#2948//3030 – 1995-96 Love Cherubs, collection of 7 stamps

Condition
Price
Qty
- Mint Stamp(s)
Ships in 1-2 business days.i$9.95
$9.95
- Used Single Stamp(s)
Ships in 1-2 business days.i$1.65
$1.65

Own a Set of Controversial Cherub Love Stamps

The non-denominated Love stamps were printed before the 1995 rate change took effect and released in time for Valentine’s Day. They were later issued with the 32¢ and 55¢ denominations inscribed on the stamps (US #2957-60). In addition to gracing Valentines and wedding invitations, the stamps soon made news of their own.

Love Stamps Stir Controversy

On February 1, 1995, the USPS issued a pair of Love stamp that was both popular and controversial.

In early 1995, the USPS knew that a rate change was coming, but didn’t know exactly what it would be.  They wanted to have a new Love stamp ready for Valentine’s Day, so they created a non-denominated stamp and issued it on February 1, 1995, in Valentines, Virginia.

For the stamp designs, the USPS, had been inspired by a postcard picturing two child angels.  The angels were taken from Raphael’s massive masterpiece, the 9-foot x 6 ½-foot Sistine Madonna.  The USPS thought they would be perfect for Love stamps.

However, C. Douglas Lewis, a curator at the National Gallery of Art and vice chairman of the Citizen’s Stamp Advisory Committee, warned that child angels, also known as putti, were associated with death, not love.  The painting is believed to have been commissioned by Pope Julius II, who died before it was completed.  Some art historians believe Raphael’s painting had been used at the funeral of Pope Julius II, and that the child angels are resting on top of his coffin.

Eventually, the USPS decided that removing the cherubs from the original painting would let them stand on their own, and were referred to as “cupids” in press materials.  The stamps were issued as planned, but media coverage helped stir the controversy.  One mother reportedly called to complain that the she had used the Love stamps on her daughter’s wedding invitations and that the “death angel stamps” had jinxed the event.

The debate continued amongst the public. Some agreed that picturing the cherubs on their own put them in a new context, while others still questioned their use on Love stamps.  In spite of the controversy, millions of the stamps were sold and the designs remained in use until 1997.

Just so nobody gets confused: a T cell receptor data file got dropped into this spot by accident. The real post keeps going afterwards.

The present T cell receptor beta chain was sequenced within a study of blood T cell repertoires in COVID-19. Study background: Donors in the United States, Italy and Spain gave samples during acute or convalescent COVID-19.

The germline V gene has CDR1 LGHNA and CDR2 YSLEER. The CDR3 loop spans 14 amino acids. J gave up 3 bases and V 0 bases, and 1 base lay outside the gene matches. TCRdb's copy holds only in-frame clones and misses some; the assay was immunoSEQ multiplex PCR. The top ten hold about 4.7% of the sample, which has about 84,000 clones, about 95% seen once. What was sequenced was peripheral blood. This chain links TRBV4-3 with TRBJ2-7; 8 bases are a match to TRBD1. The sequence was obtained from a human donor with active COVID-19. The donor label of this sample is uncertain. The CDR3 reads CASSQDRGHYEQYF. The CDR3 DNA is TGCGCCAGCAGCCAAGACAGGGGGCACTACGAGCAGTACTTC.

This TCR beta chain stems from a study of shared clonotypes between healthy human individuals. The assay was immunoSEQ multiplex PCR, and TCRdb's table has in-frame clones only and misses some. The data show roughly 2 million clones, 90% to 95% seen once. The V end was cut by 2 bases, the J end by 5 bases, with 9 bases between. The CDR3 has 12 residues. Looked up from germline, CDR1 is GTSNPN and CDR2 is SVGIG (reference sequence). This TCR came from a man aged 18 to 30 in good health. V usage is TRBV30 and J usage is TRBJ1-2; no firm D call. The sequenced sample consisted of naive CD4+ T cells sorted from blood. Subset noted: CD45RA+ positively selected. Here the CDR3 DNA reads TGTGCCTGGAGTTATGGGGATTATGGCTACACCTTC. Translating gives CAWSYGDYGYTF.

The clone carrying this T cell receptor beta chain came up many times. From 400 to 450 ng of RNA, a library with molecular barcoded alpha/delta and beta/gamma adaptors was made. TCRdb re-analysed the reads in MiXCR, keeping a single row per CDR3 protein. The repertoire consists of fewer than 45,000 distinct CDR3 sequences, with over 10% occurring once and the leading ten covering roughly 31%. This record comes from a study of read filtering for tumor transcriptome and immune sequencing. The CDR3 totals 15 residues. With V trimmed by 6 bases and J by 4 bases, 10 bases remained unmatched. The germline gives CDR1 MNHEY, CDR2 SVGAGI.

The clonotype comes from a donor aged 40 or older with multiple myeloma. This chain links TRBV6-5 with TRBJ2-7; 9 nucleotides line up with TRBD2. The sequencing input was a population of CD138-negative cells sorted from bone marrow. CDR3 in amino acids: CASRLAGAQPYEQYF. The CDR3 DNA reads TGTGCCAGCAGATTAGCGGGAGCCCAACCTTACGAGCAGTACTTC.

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Own a Set of Controversial Cherub Love Stamps

The non-denominated Love stamps were printed before the 1995 rate change took effect and released in time for Valentine’s Day. They were later issued with the 32¢ and 55¢ denominations inscribed on the stamps (US #2957-60). In addition to gracing Valentines and wedding invitations, the stamps soon made news of their own.

Love Stamps Stir Controversy

On February 1, 1995, the USPS issued a pair of Love stamp that was both popular and controversial.

In early 1995, the USPS knew that a rate change was coming, but didn’t know exactly what it would be.  They wanted to have a new Love stamp ready for Valentine’s Day, so they created a non-denominated stamp and issued it on February 1, 1995, in Valentines, Virginia.

For the stamp designs, the USPS, had been inspired by a postcard picturing two child angels.  The angels were taken from Raphael’s massive masterpiece, the 9-foot x 6 ½-foot Sistine Madonna.  The USPS thought they would be perfect for Love stamps.

However, C. Douglas Lewis, a curator at the National Gallery of Art and vice chairman of the Citizen’s Stamp Advisory Committee, warned that child angels, also known as putti, were associated with death, not love.  The painting is believed to have been commissioned by Pope Julius II, who died before it was completed.  Some art historians believe Raphael’s painting had been used at the funeral of Pope Julius II, and that the child angels are resting on top of his coffin.

Eventually, the USPS decided that removing the cherubs from the original painting would let them stand on their own, and were referred to as “cupids” in press materials.  The stamps were issued as planned, but media coverage helped stir the controversy.  One mother reportedly called to complain that the she had used the Love stamps on her daughter’s wedding invitations and that the “death angel stamps” had jinxed the event.

The debate continued amongst the public. Some agreed that picturing the cherubs on their own put them in a new context, while others still questioned their use on Love stamps.  In spite of the controversy, millions of the stamps were sold and the designs remained in use until 1997.